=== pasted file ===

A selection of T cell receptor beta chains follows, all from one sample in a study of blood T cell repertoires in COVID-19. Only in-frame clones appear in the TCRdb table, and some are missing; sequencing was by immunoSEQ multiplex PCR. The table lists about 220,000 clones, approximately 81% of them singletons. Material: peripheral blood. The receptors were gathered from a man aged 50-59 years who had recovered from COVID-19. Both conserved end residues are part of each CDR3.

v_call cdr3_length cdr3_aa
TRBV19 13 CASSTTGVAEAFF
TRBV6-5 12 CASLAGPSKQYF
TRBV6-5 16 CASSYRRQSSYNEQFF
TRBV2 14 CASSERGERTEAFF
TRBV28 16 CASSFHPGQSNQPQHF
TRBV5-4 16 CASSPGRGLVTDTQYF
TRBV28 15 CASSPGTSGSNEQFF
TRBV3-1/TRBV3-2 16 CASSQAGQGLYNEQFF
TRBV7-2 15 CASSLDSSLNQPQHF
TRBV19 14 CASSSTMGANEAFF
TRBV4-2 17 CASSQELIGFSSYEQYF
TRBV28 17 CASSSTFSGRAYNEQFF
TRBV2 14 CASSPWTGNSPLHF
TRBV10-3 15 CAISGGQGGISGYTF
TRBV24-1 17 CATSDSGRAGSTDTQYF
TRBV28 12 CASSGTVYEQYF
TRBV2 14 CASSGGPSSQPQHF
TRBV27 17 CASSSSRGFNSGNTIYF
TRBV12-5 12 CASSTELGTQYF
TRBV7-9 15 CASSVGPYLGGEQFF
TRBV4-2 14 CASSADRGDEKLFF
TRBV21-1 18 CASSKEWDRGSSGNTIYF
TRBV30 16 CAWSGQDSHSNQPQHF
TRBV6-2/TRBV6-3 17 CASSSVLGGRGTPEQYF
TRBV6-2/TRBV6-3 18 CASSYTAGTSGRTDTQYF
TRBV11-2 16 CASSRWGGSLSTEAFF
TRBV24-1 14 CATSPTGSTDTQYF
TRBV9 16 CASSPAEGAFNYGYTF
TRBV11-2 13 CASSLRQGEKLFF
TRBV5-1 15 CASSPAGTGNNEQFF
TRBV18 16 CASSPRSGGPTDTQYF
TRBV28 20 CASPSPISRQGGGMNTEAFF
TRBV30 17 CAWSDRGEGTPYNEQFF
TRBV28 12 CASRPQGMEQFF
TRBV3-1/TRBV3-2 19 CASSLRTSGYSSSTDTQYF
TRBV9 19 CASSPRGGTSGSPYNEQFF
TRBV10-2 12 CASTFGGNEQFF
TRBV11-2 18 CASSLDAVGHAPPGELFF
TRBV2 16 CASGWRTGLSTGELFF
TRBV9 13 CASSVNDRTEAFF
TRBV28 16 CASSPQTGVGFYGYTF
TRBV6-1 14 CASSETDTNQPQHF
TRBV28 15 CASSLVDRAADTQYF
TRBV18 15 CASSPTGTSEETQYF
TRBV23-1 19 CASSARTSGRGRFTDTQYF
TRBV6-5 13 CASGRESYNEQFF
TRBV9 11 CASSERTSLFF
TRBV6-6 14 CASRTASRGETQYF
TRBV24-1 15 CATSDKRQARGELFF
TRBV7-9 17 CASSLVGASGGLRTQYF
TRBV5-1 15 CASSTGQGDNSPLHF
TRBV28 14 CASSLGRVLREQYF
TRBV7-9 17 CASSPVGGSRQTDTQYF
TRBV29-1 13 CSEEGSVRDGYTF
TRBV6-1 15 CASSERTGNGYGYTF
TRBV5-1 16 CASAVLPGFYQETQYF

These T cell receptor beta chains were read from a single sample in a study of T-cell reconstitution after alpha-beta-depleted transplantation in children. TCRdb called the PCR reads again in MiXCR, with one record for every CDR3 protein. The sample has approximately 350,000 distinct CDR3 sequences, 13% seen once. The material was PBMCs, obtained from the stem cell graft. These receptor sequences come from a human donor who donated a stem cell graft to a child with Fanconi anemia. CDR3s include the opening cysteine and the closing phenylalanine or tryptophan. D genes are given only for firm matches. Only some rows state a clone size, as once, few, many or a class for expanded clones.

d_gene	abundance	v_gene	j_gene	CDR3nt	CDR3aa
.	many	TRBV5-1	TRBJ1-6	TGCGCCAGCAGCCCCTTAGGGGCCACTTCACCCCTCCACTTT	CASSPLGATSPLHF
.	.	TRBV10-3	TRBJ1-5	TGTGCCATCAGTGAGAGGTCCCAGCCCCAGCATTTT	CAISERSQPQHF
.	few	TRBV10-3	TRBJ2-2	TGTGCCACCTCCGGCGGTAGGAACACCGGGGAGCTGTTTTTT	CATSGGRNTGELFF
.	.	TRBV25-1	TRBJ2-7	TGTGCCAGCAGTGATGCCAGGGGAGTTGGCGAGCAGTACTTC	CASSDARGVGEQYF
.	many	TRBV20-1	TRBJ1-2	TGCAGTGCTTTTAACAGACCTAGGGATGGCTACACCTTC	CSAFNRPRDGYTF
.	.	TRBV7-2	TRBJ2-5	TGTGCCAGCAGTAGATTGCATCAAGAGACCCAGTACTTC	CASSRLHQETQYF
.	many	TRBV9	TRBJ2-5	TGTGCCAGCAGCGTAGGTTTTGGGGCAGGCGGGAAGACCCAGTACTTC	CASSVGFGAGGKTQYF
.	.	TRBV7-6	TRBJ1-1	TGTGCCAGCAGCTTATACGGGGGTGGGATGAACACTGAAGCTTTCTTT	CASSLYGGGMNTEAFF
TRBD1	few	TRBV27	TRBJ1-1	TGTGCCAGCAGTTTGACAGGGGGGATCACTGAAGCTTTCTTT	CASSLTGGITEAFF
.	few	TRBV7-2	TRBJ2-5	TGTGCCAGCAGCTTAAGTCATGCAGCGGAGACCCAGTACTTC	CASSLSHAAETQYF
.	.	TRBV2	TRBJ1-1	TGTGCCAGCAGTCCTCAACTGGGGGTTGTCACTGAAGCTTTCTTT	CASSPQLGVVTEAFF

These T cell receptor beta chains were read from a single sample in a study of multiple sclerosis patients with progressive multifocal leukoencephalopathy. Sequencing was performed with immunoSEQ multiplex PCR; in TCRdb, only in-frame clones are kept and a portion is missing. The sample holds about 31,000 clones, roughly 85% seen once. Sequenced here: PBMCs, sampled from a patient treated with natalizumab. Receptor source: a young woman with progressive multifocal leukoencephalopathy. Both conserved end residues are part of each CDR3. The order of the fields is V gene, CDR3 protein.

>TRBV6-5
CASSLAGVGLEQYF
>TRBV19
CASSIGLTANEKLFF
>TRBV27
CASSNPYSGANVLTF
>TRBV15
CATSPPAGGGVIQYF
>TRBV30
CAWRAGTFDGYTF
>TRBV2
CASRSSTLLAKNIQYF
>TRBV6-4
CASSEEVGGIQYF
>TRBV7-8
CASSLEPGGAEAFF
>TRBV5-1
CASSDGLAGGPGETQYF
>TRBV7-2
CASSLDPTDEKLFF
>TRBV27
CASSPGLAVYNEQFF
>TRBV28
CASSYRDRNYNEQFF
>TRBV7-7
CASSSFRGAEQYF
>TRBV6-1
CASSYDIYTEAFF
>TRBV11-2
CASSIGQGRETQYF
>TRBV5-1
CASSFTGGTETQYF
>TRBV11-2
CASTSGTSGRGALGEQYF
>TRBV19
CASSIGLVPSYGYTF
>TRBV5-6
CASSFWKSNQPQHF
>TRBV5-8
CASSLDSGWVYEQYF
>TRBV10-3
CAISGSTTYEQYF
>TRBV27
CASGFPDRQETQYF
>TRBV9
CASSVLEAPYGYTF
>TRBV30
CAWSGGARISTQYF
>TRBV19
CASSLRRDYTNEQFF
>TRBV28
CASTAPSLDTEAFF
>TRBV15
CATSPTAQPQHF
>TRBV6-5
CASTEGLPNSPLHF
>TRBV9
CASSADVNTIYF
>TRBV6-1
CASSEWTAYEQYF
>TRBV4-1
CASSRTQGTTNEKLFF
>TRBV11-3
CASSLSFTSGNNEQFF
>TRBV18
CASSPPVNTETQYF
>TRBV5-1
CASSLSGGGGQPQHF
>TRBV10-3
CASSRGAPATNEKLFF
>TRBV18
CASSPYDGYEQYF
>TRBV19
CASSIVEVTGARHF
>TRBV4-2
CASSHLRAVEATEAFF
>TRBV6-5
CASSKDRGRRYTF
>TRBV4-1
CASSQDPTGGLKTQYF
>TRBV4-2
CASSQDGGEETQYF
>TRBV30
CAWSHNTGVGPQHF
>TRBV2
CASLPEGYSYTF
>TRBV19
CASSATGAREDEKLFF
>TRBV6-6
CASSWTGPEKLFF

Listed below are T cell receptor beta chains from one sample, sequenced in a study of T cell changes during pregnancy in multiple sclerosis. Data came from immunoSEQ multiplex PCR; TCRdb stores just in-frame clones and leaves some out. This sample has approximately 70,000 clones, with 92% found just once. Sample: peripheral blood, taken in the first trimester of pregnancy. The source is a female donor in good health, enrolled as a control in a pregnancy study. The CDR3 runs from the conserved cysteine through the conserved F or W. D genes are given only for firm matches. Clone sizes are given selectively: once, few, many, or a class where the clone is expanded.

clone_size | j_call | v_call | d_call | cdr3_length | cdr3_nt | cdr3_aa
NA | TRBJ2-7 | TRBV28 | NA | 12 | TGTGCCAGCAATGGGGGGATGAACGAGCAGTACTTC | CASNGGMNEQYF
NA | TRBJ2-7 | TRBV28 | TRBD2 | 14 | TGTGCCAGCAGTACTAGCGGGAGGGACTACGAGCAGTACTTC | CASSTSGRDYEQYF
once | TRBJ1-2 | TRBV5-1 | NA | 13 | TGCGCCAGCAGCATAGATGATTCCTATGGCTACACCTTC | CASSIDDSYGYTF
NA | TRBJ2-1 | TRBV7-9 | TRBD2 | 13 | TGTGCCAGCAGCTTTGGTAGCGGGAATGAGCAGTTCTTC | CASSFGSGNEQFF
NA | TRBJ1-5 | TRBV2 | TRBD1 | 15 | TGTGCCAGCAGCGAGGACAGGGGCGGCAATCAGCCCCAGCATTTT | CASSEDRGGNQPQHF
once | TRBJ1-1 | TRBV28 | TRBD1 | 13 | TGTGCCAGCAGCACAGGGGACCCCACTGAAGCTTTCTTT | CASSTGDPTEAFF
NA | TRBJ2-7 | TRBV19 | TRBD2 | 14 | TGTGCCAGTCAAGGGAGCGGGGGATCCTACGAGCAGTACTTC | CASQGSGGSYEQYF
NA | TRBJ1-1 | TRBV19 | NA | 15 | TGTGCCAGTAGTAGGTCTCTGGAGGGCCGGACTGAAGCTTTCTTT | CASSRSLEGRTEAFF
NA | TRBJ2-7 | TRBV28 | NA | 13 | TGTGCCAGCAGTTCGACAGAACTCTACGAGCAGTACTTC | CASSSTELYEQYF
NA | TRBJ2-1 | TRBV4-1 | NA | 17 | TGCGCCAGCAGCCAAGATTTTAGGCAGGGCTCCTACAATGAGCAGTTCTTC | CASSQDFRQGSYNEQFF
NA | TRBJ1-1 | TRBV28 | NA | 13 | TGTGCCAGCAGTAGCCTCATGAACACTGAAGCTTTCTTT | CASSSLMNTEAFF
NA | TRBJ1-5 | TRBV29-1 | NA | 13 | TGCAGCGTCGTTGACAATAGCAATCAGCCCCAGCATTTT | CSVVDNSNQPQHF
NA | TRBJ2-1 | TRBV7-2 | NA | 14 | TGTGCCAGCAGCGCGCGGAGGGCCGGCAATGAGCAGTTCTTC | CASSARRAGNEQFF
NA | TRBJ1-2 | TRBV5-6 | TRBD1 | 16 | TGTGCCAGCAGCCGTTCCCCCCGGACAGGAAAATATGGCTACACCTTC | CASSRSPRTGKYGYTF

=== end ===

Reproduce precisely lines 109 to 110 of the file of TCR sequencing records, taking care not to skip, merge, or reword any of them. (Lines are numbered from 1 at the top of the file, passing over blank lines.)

>TRBV5-6
CASSFWKSNQPQHF